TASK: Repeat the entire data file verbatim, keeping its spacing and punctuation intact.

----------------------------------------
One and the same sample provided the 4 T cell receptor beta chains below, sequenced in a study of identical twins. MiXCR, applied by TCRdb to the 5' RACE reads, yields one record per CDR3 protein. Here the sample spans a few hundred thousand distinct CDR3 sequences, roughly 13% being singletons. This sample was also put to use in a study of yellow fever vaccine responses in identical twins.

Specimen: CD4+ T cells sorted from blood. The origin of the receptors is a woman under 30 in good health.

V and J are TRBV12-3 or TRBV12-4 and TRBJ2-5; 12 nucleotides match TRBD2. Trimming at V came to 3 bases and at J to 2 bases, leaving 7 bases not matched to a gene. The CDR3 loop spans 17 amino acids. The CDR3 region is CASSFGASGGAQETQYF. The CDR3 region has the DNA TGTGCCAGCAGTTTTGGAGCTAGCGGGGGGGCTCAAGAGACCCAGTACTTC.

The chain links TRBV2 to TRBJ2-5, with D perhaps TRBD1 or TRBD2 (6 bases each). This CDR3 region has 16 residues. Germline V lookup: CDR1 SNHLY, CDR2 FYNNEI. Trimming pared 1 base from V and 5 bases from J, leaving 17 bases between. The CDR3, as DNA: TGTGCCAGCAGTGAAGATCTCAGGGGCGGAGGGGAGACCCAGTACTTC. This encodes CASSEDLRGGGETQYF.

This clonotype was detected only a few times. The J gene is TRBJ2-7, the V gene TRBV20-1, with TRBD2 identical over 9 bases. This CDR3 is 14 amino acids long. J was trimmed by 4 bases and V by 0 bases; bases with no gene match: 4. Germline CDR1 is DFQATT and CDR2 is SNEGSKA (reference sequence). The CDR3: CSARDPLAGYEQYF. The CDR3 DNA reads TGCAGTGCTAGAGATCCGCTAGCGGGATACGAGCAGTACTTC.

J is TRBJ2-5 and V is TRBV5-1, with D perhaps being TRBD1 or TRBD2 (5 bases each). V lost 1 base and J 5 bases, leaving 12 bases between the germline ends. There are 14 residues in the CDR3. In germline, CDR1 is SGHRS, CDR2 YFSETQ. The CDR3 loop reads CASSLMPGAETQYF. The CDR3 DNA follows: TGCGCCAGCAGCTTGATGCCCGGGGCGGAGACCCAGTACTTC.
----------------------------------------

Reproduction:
One and the same sample provided the 4 T cell receptor beta chains below, sequenced in a study of identical twins. MiXCR, applied by TCRdb to the 5' RACE reads, yields one record per CDR3 protein. Here the sample spans a few hundred thousand distinct CDR3 sequences, roughly 13% being singletons. This sample was also put to use in a study of yellow fever vaccine responses in identical twins.

Specimen: CD4+ T cells sorted from blood. The origin of the receptors is a woman under 30 in good health.

V and J are TRBV12-3 or TRBV12-4 and TRBJ2-5; 12 nucleotides match TRBD2. Trimming at V came to 3 bases and at J to 2 bases, leaving 7 bases not matched to a gene. The CDR3 loop spans 17 amino acids. The CDR3 region is CASSFGASGGAQETQYF. The CDR3 region has the DNA TGTGCCAGCAGTTTTGGAGCTAGCGGGGGGGCTCAAGAGACCCAGTACTTC.

The chain links TRBV2 to TRBJ2-5, with D perhaps TRBD1 or TRBD2 (6 bases each). This CDR3 region has 16 residues. Germline V lookup: CDR1 SNHLY, CDR2 FYNNEI. Trimming pared 1 base from V and 5 bases from J, leaving 17 bases between. The CDR3, as DNA: TGTGCCAGCAGTGAAGATCTCAGGGGCGGAGGGGAGACCCAGTACTTC. This encodes CASSEDLRGGGETQYF.

This clonotype was detected only a few times. The J gene is TRBJ2-7, the V gene TRBV20-1, with TRBD2 identical over 9 bases. This CDR3 is 14 amino acids long. J was trimmed by 4 bases and V by 0 bases; bases with no gene match: 4. Germline CDR1 is DFQATT and CDR2 is SNEGSKA (reference sequence). The CDR3: CSARDPLAGYEQYF. The CDR3 DNA reads TGCAGTGCTAGAGATCCGCTAGCGGGATACGAGCAGTACTTC.

J is TRBJ2-5 and V is TRBV5-1, with D perhaps being TRBD1 or TRBD2 (5 bases each). V lost 1 base and J 5 bases, leaving 12 bases between the germline ends. There are 14 residues in the CDR3. In germline, CDR1 is SGHRS, CDR2 YFSETQ. The CDR3 loop reads CASSLMPGAETQYF. The CDR3 DNA follows: TGCGCCAGCAGCTTGATGCCCGGGGCGGAGACCCAGTACTTC.